FBI Director Christopher Wray faces the tough challenge of defending the integrity of the FBI against the president's attacks while also protecting the bureau's political independence. The House Judiciary Committee should take today's oversight hearing as an opportunity to help him.
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Rosenstein and Wray must defend their workforce from the President’s unprecedented attacks but they must do so in ways that do not compromise the Mueller investigation or their role in it.
There are a few problems with Dershowitz's thesis.
Michael Flynn’s lies to the FBI are the latest in the series of falsehoods told to deny the extraordinary Trump-Russia relationship, and it is a mistake to assume that the former national security adviser acted without encouragement or direction.
A President’s Words Matter, Part III: The Trump Attack on the Department of Justice and the Politics of Demagoguery
Trump’s assault on governing norms is a product of a demagogic politics in which he presents himself as the only answer to failing institutions. A strong, sustained institutional defense is required to meet this challenge.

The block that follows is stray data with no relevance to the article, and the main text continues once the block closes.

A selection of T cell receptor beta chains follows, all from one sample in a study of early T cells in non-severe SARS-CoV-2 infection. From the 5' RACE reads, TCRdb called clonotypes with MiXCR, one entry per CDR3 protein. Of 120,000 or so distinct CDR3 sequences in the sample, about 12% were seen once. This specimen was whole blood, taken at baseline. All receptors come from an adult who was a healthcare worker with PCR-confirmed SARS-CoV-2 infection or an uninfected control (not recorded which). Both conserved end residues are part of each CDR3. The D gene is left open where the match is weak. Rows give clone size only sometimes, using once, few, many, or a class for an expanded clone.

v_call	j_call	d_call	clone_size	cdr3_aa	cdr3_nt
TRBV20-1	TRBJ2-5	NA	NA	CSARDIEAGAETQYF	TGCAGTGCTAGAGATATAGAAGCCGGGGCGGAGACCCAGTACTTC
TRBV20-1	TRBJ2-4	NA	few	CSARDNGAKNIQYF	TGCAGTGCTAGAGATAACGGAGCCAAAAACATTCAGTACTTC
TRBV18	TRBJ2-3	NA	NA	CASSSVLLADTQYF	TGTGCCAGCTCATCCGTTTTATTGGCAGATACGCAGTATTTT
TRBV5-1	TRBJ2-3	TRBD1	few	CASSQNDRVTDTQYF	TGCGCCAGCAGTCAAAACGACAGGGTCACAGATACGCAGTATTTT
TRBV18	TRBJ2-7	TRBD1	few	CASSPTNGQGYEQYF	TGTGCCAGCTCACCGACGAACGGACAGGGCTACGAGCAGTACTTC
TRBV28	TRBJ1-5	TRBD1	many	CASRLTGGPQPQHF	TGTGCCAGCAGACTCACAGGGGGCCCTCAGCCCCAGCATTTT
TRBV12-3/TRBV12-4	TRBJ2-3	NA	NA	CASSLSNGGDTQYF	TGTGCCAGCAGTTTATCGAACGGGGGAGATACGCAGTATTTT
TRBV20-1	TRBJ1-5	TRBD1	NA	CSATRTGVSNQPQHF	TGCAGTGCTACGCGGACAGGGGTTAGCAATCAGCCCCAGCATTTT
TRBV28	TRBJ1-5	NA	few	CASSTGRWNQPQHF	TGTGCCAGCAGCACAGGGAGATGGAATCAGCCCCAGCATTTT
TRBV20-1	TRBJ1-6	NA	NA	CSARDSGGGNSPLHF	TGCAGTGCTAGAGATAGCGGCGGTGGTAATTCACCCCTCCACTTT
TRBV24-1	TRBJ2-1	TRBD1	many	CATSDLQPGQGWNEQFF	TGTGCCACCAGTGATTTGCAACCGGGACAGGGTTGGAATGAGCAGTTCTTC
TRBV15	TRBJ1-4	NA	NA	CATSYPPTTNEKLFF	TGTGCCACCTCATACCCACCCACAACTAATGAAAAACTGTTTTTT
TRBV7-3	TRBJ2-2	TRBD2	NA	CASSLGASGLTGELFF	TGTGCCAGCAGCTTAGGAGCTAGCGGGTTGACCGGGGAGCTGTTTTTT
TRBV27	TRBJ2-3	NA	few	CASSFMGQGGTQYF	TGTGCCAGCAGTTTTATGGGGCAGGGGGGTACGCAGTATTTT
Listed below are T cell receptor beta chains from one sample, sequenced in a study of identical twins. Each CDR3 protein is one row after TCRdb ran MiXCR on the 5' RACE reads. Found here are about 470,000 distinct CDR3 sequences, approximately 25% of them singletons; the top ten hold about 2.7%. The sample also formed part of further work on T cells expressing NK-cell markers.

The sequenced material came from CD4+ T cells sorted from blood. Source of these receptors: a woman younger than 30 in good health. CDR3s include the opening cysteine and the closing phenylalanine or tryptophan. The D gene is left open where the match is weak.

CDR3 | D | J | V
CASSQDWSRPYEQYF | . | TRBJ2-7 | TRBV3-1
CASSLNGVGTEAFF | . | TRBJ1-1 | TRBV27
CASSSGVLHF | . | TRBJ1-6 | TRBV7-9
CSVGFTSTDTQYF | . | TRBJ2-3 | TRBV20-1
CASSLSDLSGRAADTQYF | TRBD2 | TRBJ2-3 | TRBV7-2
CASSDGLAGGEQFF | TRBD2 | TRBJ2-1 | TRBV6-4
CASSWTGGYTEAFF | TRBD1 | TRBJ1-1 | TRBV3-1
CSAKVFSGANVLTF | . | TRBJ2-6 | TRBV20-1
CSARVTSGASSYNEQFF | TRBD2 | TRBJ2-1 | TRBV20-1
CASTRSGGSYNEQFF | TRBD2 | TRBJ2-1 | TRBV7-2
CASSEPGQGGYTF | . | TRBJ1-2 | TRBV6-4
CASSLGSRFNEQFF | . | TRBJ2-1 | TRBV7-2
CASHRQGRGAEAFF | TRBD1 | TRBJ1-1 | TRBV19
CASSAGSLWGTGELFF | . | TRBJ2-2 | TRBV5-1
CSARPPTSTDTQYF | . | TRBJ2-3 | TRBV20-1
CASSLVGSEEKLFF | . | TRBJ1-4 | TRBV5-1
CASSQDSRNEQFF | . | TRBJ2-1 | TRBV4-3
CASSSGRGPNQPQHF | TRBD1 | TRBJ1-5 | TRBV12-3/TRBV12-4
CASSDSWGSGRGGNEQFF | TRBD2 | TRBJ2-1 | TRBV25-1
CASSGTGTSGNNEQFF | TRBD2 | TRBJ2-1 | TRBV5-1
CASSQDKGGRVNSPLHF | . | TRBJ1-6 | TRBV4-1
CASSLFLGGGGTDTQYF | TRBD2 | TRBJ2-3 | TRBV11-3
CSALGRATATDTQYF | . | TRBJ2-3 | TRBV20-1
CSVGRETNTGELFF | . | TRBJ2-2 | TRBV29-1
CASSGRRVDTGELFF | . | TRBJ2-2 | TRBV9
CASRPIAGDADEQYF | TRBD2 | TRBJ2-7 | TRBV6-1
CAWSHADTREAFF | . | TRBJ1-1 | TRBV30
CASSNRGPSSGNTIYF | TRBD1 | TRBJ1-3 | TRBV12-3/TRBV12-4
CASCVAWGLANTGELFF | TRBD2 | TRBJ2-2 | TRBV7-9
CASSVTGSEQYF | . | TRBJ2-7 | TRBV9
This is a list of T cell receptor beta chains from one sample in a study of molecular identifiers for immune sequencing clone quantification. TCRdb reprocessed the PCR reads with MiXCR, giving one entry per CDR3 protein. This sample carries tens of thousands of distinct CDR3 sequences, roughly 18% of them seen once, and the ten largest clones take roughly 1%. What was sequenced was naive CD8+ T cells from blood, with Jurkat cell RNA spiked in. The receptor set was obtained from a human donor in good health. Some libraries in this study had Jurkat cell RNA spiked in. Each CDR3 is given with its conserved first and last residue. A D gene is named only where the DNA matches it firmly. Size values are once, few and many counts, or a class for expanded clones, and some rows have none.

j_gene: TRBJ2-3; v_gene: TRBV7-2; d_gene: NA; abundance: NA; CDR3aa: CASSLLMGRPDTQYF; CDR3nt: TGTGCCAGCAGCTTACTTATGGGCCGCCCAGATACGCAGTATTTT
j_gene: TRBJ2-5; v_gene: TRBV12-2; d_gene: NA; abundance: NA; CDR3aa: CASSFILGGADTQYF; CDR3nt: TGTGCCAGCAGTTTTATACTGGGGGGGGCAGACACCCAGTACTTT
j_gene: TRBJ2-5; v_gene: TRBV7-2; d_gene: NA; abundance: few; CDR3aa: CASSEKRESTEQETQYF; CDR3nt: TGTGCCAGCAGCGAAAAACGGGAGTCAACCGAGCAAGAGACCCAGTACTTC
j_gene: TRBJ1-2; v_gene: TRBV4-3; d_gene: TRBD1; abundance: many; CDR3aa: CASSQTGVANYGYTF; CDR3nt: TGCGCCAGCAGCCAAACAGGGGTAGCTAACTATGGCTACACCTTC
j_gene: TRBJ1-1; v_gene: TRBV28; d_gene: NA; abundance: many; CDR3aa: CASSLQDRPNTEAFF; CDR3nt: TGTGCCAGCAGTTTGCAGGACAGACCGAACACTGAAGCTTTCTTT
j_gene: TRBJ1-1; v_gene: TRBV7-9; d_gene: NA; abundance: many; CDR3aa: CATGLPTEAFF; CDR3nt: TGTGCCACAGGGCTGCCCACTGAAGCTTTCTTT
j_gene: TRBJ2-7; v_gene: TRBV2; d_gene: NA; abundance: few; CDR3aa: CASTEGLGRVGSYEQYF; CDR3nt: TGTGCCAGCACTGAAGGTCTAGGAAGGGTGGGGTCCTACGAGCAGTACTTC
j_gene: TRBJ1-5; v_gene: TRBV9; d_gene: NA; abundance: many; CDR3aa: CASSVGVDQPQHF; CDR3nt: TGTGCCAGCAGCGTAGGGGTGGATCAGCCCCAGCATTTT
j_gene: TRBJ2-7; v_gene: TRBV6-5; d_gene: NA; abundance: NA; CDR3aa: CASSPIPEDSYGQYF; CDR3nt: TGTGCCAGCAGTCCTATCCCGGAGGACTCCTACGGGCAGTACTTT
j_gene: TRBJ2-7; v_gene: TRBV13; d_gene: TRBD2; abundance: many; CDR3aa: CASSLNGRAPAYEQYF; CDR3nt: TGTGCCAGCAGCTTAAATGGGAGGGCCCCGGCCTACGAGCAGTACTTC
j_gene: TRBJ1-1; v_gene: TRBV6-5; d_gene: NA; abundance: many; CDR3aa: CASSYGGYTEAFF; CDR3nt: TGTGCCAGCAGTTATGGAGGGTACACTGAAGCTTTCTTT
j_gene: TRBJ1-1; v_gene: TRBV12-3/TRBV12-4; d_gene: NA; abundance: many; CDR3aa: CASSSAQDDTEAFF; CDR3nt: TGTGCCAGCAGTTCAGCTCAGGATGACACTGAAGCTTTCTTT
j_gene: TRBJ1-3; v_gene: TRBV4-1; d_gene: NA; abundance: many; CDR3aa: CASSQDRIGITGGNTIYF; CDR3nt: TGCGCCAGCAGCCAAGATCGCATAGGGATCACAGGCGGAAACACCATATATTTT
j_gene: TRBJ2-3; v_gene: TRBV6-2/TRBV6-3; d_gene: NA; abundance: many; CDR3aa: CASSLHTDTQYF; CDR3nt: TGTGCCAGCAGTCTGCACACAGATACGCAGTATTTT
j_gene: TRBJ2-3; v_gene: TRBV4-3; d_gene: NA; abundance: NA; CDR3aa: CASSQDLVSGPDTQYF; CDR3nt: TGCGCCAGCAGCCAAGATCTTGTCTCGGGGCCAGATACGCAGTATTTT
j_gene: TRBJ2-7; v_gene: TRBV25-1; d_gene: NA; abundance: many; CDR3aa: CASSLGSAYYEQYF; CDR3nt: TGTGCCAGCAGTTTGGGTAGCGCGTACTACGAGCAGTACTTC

Seeing the President chafe with frustration at what he cannot do with law enforcement is as vivid a portrait as I have ever seen of American government structurally limiting the impulse to tyranny.
We are no longer used to great Senate speeches. The Greatest Deliberative Body on Earth has long since given up anything a thinking person would confuse with deliberation. The Senate speech, once form of storied oratory, has withered as the body itself has degraded. It's partly the fault of C-SPAN, which made possible the address to an empty chamber, the confusion of an actual audience with a television audience—the idea that a Senate speech was a vehicle for national dissemination of talking points, rather than a means of persuading one's colleagues of things one truly believed.
On Tuesday, Emma Kohse and Benjamin Wittes published their incisive comments on our Brookings Report, entitled “Presidential Obstruction of Justice: The Case of Donald J. Trump.” Kohse and Wittes note many points of agreement with our report, but they also write:
A president’s words, including his lies, are fully relevant to an assessment of his fitness for office. And, as the Framers appreciated and our history has shown, the leader who is a classic demagogue, pursuing political self-interest with a rhetoric characterized by falsehoods and disparagement, is a grave threat to democracy.
Brookings has issued a detailed report on obstruction of justice and President of Trump. We flag areas of common ground and a few notes of caution.